Opinion piece: Samantha Brick
Originally posted here for The University of Sheffield (ForgePress) on 04/05/2013
Samantha Brick recently wrote an article for the Daily Mail that voiced her opinion on what she sees as the correct relationship between a woman and her weight. According to Brick, “The logic is simple and irrefutable: any self-respecting woman wants to be thin, and to be thin you need to spend your life on a diet.” She goes on to give examples of how she has stayed thin throughout her life, ending up at the conclusion that “there is nothing in life that signifies failure better than fat.”
We are also to glean from the article that she believes overweight women are never attractive, less employable and that it is acceptable for a spouse to divorce their wife if the wife puts on an undesirable amount of weight.
My first reaction to this article was bemusement – what was the point of it? Why was this woman spouting such vicious babble onto the World Wide Web? Apparently it was in response to Joan Collins admitting to dieting every day, but this seems a shallow front for the Daily Mail wanting to give Brick another opportunity to piss off the public once again. This time though, I was genuinely pissed off.
The issue I have with this article is the underlying sexist tone i.e. that women gain their value from how they look. I cannot understand why Brick believes what she is saying and why she would want to perpetuate this chauvinistic point of view to the rest of the world. Nowhere in this article does she suggest that men should stay on a strict diet, in fact she includes a picture of her husband who is quite clearly overweight – yet apparently that’s not a problem. She gives no argument as to why it is okay for one sex and not the other to be overweight; it seems we are just supposed to accept this silent assumption. Well no thank you Mrs Brick, I’d prefer to have some of that ‘irrefutable’ evidence you claim to have in order to prove why thin is synonymous with self-respect but only vis-à-vis women.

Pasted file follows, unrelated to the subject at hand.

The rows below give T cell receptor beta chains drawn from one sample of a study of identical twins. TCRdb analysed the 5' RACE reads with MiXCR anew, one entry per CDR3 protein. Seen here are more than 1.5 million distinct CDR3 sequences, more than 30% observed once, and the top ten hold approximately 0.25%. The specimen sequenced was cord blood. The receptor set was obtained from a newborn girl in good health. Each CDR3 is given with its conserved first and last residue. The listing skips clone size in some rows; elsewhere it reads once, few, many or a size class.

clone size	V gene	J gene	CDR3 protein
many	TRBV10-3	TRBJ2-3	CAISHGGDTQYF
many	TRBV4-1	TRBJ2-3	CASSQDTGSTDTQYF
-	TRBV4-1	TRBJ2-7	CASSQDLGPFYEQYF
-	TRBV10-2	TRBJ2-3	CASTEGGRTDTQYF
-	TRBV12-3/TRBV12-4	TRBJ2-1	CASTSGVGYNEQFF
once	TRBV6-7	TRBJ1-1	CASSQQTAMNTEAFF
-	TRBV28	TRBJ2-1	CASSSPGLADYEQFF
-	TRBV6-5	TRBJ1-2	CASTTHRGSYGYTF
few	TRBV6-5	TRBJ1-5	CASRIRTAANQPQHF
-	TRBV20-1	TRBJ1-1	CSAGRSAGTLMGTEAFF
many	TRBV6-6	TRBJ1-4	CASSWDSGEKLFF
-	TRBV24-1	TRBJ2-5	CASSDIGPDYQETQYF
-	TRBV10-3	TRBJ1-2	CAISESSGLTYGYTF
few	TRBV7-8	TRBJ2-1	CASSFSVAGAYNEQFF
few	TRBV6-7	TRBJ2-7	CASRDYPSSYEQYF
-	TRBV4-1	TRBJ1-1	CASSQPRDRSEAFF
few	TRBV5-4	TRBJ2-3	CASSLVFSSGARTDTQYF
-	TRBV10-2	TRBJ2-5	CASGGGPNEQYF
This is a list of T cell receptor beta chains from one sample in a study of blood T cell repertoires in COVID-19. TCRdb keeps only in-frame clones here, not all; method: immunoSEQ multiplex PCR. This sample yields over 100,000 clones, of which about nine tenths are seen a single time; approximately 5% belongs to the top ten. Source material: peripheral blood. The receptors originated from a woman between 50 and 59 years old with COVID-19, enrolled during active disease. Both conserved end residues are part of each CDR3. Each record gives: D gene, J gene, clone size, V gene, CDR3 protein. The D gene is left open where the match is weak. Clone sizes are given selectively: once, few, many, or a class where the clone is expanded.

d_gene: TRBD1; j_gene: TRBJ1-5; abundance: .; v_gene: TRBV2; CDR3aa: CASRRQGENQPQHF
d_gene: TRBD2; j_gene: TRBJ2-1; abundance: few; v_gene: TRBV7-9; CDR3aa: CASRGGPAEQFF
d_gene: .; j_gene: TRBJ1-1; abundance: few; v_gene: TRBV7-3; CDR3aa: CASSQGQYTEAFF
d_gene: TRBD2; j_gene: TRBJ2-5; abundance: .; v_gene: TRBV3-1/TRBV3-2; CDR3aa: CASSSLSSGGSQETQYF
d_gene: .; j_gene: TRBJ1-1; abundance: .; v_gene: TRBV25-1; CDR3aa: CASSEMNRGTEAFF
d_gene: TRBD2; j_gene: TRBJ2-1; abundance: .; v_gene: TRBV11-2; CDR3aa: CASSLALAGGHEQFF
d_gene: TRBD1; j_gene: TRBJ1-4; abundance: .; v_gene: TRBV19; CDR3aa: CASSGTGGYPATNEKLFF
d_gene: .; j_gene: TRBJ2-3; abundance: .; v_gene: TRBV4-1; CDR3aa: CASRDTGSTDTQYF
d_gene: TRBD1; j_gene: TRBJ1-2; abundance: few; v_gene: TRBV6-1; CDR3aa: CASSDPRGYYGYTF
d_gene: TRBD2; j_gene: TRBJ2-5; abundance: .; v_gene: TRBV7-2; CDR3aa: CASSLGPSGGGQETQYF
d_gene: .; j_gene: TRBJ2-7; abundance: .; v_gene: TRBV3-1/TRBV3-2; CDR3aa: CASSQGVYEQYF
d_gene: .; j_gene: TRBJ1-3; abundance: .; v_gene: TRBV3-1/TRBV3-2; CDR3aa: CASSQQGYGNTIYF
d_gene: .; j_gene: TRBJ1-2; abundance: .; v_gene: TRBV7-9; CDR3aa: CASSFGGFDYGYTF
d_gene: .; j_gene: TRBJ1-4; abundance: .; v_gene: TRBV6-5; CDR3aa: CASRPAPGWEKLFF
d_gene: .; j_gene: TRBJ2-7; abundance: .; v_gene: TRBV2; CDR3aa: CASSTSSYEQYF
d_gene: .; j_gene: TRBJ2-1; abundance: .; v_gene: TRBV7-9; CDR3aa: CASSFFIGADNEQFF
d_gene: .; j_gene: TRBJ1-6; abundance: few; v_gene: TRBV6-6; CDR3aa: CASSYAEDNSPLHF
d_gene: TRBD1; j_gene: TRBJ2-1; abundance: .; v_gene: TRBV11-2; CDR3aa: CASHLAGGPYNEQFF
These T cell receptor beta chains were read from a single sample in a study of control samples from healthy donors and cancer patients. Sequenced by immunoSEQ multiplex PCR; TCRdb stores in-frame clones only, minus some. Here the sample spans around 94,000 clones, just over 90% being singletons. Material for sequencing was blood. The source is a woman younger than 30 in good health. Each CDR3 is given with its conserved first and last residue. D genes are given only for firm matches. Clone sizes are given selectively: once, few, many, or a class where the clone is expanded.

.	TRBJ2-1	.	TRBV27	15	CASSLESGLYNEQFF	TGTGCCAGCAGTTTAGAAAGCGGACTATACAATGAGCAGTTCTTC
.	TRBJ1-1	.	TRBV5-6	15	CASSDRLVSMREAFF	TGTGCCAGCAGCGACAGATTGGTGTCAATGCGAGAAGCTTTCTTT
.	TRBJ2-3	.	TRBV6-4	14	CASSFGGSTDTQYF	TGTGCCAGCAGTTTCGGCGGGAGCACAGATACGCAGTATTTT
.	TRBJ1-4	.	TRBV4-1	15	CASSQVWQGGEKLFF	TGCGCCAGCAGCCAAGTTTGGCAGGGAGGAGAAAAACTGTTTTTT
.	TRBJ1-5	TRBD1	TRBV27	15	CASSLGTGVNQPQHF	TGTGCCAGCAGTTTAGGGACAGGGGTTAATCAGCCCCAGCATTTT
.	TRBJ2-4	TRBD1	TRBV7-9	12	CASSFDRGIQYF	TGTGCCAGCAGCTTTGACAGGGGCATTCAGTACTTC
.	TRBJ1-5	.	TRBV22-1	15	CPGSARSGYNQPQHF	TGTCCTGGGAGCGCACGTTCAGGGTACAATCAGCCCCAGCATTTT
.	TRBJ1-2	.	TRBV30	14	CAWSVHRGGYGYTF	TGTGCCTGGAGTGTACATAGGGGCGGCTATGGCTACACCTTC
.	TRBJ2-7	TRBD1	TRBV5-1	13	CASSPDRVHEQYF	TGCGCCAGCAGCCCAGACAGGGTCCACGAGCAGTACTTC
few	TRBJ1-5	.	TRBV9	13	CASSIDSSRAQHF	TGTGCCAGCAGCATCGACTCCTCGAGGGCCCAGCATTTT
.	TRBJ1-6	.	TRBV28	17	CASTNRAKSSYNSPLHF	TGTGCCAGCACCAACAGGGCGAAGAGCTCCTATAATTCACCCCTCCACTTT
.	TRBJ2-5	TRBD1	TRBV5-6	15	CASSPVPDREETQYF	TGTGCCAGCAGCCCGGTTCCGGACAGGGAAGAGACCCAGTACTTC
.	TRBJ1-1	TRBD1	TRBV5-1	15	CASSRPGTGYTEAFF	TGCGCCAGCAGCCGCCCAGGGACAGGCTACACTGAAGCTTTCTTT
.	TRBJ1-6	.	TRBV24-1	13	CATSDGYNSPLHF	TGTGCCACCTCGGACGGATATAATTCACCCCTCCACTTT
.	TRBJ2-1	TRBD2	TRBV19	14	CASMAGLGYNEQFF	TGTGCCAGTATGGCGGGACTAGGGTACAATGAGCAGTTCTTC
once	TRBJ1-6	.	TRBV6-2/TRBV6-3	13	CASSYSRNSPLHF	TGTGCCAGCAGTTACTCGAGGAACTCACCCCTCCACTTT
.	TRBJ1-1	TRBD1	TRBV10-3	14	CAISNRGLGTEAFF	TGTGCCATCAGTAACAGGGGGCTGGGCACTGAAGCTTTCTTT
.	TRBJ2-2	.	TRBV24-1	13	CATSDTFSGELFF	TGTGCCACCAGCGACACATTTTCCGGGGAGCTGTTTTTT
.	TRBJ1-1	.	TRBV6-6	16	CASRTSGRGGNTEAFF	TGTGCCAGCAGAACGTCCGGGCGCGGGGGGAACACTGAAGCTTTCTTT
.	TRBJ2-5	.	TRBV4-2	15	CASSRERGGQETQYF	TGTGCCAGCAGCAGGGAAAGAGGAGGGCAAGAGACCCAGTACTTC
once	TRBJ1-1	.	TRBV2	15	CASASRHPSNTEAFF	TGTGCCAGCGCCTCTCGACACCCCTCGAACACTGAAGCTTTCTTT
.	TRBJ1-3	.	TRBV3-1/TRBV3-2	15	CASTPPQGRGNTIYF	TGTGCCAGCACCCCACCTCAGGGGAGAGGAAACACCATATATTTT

The other glaring issue I have with the article is the obvious detrimental effect it could have on vulnerable people who read it, not necessarily just younger readers, but older people who struggle with their weight and confidence issues too. I’m sure more of us than we’d care to admit would like to shed a few pounds, but the aim should not be solely be that of “thin”, rather a size we feel comfortable and happy with. Not once does she mention doing exercise or the importance of a balanced diet, instead it seems almost as if she gloats when she says: “like my female French in-laws, I follow an extreme low-calorie diet four times a year – one each season. I lose at least half-a-stone each time, though the side-effects mean that I don’t have the mental or physical fortitude to work.” This is not the right way to diet and there is no excuse for her to write such provocative things that can quite obviously be taken as advice by those either naïve or vulnerable enough to agree with her point of view that thin is the ultimate goal, regardless of how you get there.
In light of my anger I started a petition against Samantha Brick in hope that she would lose her position at the Daily Mail. She seems unworthy of a world-wide audience, especially after sending out such irresponsible messages to and about women. Upon reflection it may have been a bit hasty (what with free speech an’ all) but here it is anyway:
Whether I succeed or fail in my efforts against Brick, I guess you’ve got to have some sympathy for her – after all, there is nothing in life that signifies failure better than writing for the Daily Mail.